That’s why I recommended the Times use this highly publicized incident to create a newsroom-wide accuracy training program. If accuracy is everyone’s responsibility, then give everyone the tools and knowledge. Create a culture of accountability and equality. That means training for everyone, and appropriate discipline for Stanley.
John McIntyre, the former head of the copy desk at the Baltimore Sun, wrote a great meditation on the topic of stars in the newsroom:
Stars enjoys a status that lesser writers aspire to: freedom to pursue individual projects rather than carry out assignments, indulgence to prolong those projects indefinitely and to write at a length that some describe as “goat-chokers,” and — this above all — immunity from editing and the annoying questions and meddling that come with it.
Stars exist because they have patrons. Sometimes the patron is as exalted as the editor or managing editor, but often a patron is one of the lesser potentates on the assigning desks.* The patron is easy to spot, not only in close consultation with the writer on stories, but also in the casual exchanges of the day. Other employees are quick to spot which employees are invited to engage in banal chitchat with the bosses and which employees are generally ignored.
Rainey’s column in the Los Angeles Times included quotes from New York Times executive editor Bill Keller. He’s staunchly behind Stanley, but Keller also talked about the importance of equality in the newsroom. “Stars or purported stars are obliged to get their facts right,” he said. “Editors are obliged to edit everyone without fear or favor. Period.”
But what about consequences and consistency? Have other reporters in similar situations received “special editing attention”? Have they been given training and/or discipline?
Interestingly, Keller also expressed support for the public editor, noting that the job was part of the paper’s commitment to accountability and transparency:
One thing that sets a serious newspaper apart from most other institutions in our society is that we own up to our mistakes with corrections, editor’s notes and other accountability devices, including the public editor’s column.
Editor & Publisher followed up and received the full email exchange between the Times executive editor and Rainey. It includes a response from Keller wherein he floats the idea that the paper could ditch the public editor position when Hoyt’s term ends next year. (He said the same thing earlier this year in a chat with readers.) Here’s what Keller wrote to Rainey:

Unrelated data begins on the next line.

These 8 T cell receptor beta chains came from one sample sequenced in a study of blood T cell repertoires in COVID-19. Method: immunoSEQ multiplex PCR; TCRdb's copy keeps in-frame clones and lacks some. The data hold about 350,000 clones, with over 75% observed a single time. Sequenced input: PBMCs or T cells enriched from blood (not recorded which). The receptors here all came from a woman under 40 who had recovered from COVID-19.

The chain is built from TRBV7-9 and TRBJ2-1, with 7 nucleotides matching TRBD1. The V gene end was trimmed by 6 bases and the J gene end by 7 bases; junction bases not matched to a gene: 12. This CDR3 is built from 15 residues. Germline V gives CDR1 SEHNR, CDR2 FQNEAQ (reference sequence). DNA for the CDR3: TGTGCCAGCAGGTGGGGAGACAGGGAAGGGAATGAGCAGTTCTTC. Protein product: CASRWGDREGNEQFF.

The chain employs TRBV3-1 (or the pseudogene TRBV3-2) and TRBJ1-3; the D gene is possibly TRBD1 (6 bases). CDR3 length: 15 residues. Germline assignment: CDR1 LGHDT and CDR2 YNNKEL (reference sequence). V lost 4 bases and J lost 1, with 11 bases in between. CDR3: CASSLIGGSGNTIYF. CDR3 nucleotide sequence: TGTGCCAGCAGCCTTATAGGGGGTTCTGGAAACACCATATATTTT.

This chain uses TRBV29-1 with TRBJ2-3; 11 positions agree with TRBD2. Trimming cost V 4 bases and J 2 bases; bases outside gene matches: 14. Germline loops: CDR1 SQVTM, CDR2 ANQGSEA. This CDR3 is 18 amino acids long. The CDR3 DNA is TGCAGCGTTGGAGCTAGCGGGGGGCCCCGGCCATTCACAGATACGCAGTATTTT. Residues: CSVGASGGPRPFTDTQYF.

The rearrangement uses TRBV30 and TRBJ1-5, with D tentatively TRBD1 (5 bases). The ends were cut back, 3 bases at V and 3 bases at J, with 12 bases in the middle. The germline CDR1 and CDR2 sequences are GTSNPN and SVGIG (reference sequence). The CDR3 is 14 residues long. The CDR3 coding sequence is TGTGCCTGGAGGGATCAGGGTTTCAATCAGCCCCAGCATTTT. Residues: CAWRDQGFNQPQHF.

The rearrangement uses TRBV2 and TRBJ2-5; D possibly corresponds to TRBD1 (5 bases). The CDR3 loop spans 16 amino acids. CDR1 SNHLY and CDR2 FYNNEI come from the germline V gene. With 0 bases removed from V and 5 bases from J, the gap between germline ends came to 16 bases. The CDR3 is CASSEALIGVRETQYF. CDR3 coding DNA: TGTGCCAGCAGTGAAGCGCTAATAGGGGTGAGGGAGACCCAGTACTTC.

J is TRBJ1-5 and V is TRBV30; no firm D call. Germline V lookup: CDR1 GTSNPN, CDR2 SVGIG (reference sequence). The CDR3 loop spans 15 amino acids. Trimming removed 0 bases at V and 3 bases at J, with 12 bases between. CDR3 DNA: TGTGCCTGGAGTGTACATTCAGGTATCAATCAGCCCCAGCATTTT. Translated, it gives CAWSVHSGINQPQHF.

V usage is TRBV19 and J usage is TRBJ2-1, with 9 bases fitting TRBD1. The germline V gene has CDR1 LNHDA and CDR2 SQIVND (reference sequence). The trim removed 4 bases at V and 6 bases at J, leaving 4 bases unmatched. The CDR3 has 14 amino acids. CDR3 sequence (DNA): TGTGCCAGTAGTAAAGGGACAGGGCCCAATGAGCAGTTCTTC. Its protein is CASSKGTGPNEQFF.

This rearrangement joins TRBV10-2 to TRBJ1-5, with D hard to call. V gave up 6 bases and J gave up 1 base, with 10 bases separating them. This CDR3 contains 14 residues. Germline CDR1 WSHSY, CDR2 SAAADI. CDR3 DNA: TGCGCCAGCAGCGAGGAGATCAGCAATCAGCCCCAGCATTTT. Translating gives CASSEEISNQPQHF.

Whether a public editor should be a permanent, or at least continuing, fixture at The Times is a question much debated within our walls. I’ve kicked it down the road until we near the end of Clark’s term next year.
So, on one hand, the public editor is one of the things that makes the Times a “serious paper” and helps keep it accountable.
But, at the same time, they may ditch the role next year.
You might say his position lacks consistency.
Corrections of the Week
“In an obituary of Walter Cronkite on Page A1 July 18, The Associated Press, relying on published accounts that included Cronkite’s memoir, reported erroneously that ‘cronkiter’ was used in Sweden and the Netherlands as a term for ‘TV anchorman.’ Olof Hulten, a journalism educator in Sweden, and Radio Netherlands Worldwide’s Expert Desk say the term is unknown in their countries.” — Associated Press
“An obituary on July 18 about Walter Cronkite, using information from his autobiography, ‘A Reporter’s Life,’ misstated the origin of the term ‘anchor.’ While Mr. Cronkite was referred to as the anchor of CBS news coverage of the 1952 presidential conventions, that was not the first time that ‘anchor’ and ‘anchorman’ were used. Both terms had been applied to broadcasters in other contexts before the conventions. The obituary also included an erroneous anecdote from the autobiography about the extent of his fame. He was said to be so widely known that newscasters in Sweden were once called ‘Cronkiters,’ but that term is not known to linguists in that country. — The New York Times